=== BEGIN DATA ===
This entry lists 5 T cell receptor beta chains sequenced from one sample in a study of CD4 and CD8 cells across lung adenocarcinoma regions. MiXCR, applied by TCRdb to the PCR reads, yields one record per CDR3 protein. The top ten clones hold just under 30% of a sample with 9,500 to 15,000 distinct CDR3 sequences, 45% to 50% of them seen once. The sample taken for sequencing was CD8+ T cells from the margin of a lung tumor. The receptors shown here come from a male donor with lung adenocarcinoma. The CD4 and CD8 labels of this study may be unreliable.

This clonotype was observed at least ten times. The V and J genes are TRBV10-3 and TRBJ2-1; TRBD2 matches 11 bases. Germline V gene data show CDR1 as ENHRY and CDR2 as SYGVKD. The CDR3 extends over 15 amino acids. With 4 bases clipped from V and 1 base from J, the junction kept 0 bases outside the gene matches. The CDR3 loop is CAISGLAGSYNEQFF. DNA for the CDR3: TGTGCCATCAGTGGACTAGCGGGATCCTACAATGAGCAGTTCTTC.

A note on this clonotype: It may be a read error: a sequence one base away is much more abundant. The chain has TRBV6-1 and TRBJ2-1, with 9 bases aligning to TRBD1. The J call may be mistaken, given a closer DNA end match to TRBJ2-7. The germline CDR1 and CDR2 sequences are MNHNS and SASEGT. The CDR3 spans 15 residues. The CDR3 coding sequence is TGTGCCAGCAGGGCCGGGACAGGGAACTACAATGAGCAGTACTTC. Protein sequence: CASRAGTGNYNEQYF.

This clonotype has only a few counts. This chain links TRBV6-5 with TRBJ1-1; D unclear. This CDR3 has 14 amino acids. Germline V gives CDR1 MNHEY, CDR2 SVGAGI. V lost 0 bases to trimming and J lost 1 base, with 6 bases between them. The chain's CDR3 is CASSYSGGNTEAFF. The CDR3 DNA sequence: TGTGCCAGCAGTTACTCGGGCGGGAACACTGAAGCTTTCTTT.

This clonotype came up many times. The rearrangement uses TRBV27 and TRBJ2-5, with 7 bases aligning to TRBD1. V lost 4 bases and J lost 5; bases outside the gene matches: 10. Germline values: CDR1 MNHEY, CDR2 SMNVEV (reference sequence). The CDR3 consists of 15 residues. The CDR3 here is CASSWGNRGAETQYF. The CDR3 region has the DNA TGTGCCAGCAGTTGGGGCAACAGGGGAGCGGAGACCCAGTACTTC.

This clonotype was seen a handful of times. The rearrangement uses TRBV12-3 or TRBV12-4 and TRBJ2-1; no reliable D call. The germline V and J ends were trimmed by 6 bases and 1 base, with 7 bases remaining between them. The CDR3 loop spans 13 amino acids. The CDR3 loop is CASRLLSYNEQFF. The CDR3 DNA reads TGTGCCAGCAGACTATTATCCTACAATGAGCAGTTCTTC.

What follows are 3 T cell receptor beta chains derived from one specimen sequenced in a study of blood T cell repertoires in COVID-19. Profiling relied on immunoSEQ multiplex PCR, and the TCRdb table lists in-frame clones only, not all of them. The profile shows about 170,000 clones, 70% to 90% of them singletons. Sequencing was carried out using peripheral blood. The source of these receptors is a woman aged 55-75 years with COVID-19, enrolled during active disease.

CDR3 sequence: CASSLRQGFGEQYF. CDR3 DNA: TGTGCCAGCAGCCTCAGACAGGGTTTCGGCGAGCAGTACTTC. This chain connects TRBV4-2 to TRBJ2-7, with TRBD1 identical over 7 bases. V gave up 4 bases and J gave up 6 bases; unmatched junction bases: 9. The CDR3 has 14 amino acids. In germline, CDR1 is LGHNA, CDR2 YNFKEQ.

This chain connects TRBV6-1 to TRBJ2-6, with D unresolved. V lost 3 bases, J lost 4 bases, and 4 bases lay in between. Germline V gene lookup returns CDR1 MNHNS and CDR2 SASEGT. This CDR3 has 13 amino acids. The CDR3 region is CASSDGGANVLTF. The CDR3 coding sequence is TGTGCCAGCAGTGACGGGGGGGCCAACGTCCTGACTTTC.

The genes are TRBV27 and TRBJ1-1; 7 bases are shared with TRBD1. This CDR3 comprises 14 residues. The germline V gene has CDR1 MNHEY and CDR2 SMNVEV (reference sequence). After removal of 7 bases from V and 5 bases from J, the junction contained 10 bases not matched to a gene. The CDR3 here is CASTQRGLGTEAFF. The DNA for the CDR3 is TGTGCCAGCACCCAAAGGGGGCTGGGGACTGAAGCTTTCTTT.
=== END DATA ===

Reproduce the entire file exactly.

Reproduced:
This entry lists 5 T cell receptor beta chains sequenced from one sample in a study of CD4 and CD8 cells across lung adenocarcinoma regions. MiXCR, applied by TCRdb to the PCR reads, yields one record per CDR3 protein. The top ten clones hold just under 30% of a sample with 9,500 to 15,000 distinct CDR3 sequences, 45% to 50% of them seen once. The sample taken for sequencing was CD8+ T cells from the margin of a lung tumor. The receptors shown here come from a male donor with lung adenocarcinoma. The CD4 and CD8 labels of this study may be unreliable.

This clonotype was observed at least ten times. The V and J genes are TRBV10-3 and TRBJ2-1; TRBD2 matches 11 bases. Germline V gene data show CDR1 as ENHRY and CDR2 as SYGVKD. The CDR3 extends over 15 amino acids. With 4 bases clipped from V and 1 base from J, the junction kept 0 bases outside the gene matches. The CDR3 loop is CAISGLAGSYNEQFF. DNA for the CDR3: TGTGCCATCAGTGGACTAGCGGGATCCTACAATGAGCAGTTCTTC.

A note on this clonotype: It may be a read error: a sequence one base away is much more abundant. The chain has TRBV6-1 and TRBJ2-1, with 9 bases aligning to TRBD1. The J call may be mistaken, given a closer DNA end match to TRBJ2-7. The germline CDR1 and CDR2 sequences are MNHNS and SASEGT. The CDR3 spans 15 residues. The CDR3 coding sequence is TGTGCCAGCAGGGCCGGGACAGGGAACTACAATGAGCAGTACTTC. Protein sequence: CASRAGTGNYNEQYF.

This clonotype has only a few counts. This chain links TRBV6-5 with TRBJ1-1; D unclear. This CDR3 has 14 amino acids. Germline V gives CDR1 MNHEY, CDR2 SVGAGI. V lost 0 bases to trimming and J lost 1 base, with 6 bases between them. The chain's CDR3 is CASSYSGGNTEAFF. The CDR3 DNA sequence: TGTGCCAGCAGTTACTCGGGCGGGAACACTGAAGCTTTCTTT.

This clonotype came up many times. The rearrangement uses TRBV27 and TRBJ2-5, with 7 bases aligning to TRBD1. V lost 4 bases and J lost 5; bases outside the gene matches: 10. Germline values: CDR1 MNHEY, CDR2 SMNVEV (reference sequence). The CDR3 consists of 15 residues. The CDR3 here is CASSWGNRGAETQYF. The CDR3 region has the DNA TGTGCCAGCAGTTGGGGCAACAGGGGAGCGGAGACCCAGTACTTC.

This clonotype was seen a handful of times. The rearrangement uses TRBV12-3 or TRBV12-4 and TRBJ2-1; no reliable D call. The germline V and J ends were trimmed by 6 bases and 1 base, with 7 bases remaining between them. The CDR3 loop spans 13 amino acids. The CDR3 loop is CASRLLSYNEQFF. The CDR3 DNA reads TGTGCCAGCAGACTATTATCCTACAATGAGCAGTTCTTC.

What follows are 3 T cell receptor beta chains derived from one specimen sequenced in a study of blood T cell repertoires in COVID-19. Profiling relied on immunoSEQ multiplex PCR, and the TCRdb table lists in-frame clones only, not all of them. The profile shows about 170,000 clones, 70% to 90% of them singletons. Sequencing was carried out using peripheral blood. The source of these receptors is a woman aged 55-75 years with COVID-19, enrolled during active disease.

CDR3 sequence: CASSLRQGFGEQYF. CDR3 DNA: TGTGCCAGCAGCCTCAGACAGGGTTTCGGCGAGCAGTACTTC. This chain connects TRBV4-2 to TRBJ2-7, with TRBD1 identical over 7 bases. V gave up 4 bases and J gave up 6 bases; unmatched junction bases: 9. The CDR3 has 14 amino acids. In germline, CDR1 is LGHNA, CDR2 YNFKEQ.

This chain connects TRBV6-1 to TRBJ2-6, with D unresolved. V lost 3 bases, J lost 4 bases, and 4 bases lay in between. Germline V gene lookup returns CDR1 MNHNS and CDR2 SASEGT. This CDR3 has 13 amino acids. The CDR3 region is CASSDGGANVLTF. The CDR3 coding sequence is TGTGCCAGCAGTGACGGGGGGGCCAACGTCCTGACTTTC.

The genes are TRBV27 and TRBJ1-1; 7 bases are shared with TRBD1. This CDR3 comprises 14 residues. The germline V gene has CDR1 MNHEY and CDR2 SMNVEV (reference sequence). After removal of 7 bases from V and 5 bases from J, the junction contained 10 bases not matched to a gene. The CDR3 here is CASTQRGLGTEAFF. The DNA for the CDR3 is TGTGCCAGCACCCAAAGGGGGCTGGGGACTGAAGCTTTCTTT.